The drive to spread the use of E85 automobile fuel appears to be picking up speed. And that’s a good thing.

Terre Haute became a pioneer city for E85 in Indiana last May. That’s when the Jiffy Mini-Mart at 501 S. Third St. became the first station in Indiana to offer the fuel comprised of 85 percent ethanol and 15 percent gasoline. The corn used to make ethanol is grown right here in the Midwest. And one of the refineries that turns the corn into ethanol — Lincolnland Agri-Energy — is located in Palestine, Ill., and another in Cloverdale is expected to begin production in 2007.

So any enhancement in the use of E85 can help lessen America’s reliance on oil from the tumultuous Middle East.

The first six weeks of 2006 indicate ethanol is creeping into the mainstream U.S. fuel market. That growth includes Wednesday’s announcements by automakers General Motors Corp. and Ford that they intend to increase their commitment to E85. Together, GM and Ford, working with VeraSun Energy — a renewable fuels company — and fuel retailers, will support the addition of dozens of E85 stations in Illinois and Missouri by the end of 2006. Two of the 100 Illinois fuel stations already offering E85 are in the Wabash Valley — the Jiffy Mini-Mart in Marshall and Fuel 24 in Chrisman. And there are now 27 E85 stations in Indiana, according to the National Ethanol Vehicle Coalition.

They’re part of a national trend. E85 is currently available at 600 stations in the United States.

“We’re expecting an increase of an additional 2,000 in this year alone,” Michelle Kautz, director of communications for the coalition, said Friday.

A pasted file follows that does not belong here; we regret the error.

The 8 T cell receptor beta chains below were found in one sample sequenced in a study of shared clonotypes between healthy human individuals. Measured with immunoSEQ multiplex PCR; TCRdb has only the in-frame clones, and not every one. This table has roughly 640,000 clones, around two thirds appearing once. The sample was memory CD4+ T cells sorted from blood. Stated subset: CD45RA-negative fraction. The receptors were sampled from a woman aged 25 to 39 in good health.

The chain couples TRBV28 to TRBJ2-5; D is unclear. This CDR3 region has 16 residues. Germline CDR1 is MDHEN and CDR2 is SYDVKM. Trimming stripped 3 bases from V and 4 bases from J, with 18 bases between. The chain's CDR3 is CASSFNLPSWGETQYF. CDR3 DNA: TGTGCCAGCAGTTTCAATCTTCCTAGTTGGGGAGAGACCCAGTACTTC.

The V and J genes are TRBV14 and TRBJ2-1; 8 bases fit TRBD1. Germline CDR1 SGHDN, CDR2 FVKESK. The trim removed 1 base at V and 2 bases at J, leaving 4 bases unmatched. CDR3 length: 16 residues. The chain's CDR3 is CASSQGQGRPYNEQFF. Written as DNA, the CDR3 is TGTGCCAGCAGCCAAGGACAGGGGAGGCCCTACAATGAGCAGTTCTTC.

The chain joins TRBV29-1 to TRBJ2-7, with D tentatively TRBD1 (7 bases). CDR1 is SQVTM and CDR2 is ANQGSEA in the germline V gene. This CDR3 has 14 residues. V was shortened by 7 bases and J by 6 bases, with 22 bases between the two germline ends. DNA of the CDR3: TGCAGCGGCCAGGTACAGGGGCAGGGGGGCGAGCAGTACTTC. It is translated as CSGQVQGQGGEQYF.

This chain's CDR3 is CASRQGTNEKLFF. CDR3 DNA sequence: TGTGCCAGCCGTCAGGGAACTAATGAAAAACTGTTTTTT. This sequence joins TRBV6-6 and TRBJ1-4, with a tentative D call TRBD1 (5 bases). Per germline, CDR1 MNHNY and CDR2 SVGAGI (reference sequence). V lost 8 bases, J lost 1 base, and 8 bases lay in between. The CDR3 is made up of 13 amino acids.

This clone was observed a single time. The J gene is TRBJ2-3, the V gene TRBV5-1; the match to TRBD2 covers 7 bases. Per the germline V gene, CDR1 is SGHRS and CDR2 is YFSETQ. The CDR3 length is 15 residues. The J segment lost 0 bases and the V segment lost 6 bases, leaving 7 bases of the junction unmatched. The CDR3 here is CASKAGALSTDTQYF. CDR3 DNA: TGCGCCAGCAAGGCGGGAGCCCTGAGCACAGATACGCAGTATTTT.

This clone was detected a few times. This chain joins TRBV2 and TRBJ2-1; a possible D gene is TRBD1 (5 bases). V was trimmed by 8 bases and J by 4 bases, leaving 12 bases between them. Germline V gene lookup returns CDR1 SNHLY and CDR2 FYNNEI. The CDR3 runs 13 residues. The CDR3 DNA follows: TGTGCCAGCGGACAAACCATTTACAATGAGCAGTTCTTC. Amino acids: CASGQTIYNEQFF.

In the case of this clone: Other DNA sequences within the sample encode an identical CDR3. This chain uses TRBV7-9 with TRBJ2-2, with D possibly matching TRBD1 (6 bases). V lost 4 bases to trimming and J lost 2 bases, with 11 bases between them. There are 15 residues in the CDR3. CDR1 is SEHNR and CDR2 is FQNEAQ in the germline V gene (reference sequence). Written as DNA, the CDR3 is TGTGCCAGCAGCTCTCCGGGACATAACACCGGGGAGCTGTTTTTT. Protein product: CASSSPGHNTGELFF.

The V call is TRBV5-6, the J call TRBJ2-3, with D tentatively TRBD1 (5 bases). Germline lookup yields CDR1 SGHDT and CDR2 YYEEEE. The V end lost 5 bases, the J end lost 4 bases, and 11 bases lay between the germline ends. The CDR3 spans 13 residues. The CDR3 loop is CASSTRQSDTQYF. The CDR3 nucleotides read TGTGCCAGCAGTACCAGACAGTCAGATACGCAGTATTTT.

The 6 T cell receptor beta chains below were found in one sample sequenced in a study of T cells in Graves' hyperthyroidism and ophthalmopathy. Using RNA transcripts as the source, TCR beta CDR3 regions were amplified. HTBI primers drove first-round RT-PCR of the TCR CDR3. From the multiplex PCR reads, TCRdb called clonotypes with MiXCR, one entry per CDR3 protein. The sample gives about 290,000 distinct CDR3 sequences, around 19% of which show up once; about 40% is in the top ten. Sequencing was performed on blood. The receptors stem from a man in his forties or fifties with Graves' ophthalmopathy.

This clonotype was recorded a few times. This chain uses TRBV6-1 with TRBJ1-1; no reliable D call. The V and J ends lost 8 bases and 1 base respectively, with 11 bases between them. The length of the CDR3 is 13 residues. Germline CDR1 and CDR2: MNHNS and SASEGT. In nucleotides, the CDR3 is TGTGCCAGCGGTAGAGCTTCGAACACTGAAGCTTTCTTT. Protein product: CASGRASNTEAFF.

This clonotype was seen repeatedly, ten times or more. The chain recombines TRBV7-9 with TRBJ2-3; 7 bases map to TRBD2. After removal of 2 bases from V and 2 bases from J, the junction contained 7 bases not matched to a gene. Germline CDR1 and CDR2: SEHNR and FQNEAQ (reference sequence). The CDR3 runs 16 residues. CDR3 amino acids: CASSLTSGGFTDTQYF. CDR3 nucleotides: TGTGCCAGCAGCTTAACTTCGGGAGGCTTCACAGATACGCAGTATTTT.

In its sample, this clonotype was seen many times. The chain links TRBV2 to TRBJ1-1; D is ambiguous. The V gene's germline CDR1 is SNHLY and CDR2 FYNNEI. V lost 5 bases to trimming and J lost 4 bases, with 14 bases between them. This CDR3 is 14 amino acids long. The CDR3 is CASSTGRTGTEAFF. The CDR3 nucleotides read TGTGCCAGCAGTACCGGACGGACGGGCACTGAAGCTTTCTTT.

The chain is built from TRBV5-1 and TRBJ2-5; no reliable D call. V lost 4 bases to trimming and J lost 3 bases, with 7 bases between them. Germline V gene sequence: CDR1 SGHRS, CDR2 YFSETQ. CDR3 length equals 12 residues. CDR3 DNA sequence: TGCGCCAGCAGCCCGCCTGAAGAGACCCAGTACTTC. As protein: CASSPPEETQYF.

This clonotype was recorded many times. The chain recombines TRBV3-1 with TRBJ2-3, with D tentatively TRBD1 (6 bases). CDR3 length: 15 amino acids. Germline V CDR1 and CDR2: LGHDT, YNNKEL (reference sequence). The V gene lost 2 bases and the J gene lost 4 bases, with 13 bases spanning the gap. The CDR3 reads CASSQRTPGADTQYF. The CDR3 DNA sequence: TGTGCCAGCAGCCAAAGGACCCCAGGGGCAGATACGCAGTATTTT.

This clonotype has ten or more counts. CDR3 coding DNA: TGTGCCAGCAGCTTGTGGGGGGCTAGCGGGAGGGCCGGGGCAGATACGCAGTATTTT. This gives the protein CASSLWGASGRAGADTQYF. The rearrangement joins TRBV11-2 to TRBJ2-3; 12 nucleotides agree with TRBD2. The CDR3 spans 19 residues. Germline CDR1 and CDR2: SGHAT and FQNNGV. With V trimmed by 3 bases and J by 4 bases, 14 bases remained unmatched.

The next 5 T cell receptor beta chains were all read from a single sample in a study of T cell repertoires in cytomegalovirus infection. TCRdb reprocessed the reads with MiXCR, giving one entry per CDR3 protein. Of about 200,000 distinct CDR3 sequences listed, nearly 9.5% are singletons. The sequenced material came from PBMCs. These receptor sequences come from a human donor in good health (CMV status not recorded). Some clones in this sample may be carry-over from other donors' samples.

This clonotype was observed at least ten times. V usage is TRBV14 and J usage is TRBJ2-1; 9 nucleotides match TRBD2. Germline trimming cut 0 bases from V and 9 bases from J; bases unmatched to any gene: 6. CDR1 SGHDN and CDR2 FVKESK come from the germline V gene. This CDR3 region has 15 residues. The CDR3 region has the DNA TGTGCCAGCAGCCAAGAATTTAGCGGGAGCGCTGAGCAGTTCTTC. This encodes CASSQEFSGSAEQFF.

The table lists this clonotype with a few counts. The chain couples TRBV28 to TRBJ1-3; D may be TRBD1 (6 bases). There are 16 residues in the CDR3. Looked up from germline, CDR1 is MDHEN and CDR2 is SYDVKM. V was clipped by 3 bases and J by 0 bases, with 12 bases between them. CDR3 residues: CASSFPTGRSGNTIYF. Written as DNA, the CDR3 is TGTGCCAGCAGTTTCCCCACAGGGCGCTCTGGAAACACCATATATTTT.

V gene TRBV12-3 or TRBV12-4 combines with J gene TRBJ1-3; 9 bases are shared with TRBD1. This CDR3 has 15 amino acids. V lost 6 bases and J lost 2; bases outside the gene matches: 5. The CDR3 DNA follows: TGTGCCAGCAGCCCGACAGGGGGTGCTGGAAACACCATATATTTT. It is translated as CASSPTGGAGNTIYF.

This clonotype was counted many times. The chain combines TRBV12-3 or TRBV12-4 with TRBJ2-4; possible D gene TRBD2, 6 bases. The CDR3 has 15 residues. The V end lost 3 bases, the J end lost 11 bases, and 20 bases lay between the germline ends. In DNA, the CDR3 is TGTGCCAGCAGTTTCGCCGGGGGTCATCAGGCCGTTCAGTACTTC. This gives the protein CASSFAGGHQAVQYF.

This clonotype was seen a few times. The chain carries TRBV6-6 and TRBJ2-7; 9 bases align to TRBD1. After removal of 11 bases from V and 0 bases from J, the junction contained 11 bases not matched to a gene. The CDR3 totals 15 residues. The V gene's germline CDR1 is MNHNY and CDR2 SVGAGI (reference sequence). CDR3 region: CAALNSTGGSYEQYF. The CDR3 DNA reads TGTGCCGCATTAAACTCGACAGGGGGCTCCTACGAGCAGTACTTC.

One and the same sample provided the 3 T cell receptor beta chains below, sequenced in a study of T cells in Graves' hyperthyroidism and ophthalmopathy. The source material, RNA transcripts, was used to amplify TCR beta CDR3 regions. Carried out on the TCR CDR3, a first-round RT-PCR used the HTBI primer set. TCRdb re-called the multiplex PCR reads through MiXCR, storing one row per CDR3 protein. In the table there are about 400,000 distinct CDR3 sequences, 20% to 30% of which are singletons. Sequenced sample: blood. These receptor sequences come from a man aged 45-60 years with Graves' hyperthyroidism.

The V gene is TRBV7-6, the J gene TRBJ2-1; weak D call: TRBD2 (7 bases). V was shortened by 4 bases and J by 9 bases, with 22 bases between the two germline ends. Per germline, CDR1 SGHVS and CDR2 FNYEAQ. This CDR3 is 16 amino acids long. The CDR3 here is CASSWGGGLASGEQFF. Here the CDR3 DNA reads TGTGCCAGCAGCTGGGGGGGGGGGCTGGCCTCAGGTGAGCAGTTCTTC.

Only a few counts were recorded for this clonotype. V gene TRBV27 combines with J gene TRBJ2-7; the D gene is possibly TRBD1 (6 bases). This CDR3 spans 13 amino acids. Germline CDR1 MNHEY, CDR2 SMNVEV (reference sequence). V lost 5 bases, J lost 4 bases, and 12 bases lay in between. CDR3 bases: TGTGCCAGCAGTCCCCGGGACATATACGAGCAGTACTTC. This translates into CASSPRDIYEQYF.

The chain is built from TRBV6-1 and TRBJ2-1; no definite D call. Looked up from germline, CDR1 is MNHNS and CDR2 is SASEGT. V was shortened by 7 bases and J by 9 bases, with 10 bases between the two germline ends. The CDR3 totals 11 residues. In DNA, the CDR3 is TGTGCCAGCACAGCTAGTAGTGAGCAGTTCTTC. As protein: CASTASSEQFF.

In response, the automakers say they’ll also produce 650,000 more E85-compatible cars, known as flexible-fuel vehicles, in 2006. Several domestic-model “flex cars” (which also can run on regular gasoline) already are on the roads. Consumers can find a list of those at the Web site www.e85fuel.com.

E85 burns cleaner, is biodegradable and doesn’t taint groundwater. And, generally, it does not cost more than gasoline, which often contains just 10 percent ethanol. E85 has downsides, though. Mileage can drop 20 to 30 percent per gallon.

The tradeoff remains worthwhile, though, especially if it gives the nation a cleaner, less politically volatile alternative to oil.

President Bush vowed to commit greater resources to ethanol development in his State of the Union address last month. The Energy Bill, which took effect Jan. 1, offers fuel retailers a 30-percent tax credit up to $30,000 for the cost of installing E85 pumps. And on Feb. 2, Sens. Richard Lugar of Indiana and Tom Harkin of Iowa called for oil companies to remove logistical obstacles for retail stations to include E85 pumps alongside those for regular gas.

Let the momentum continue.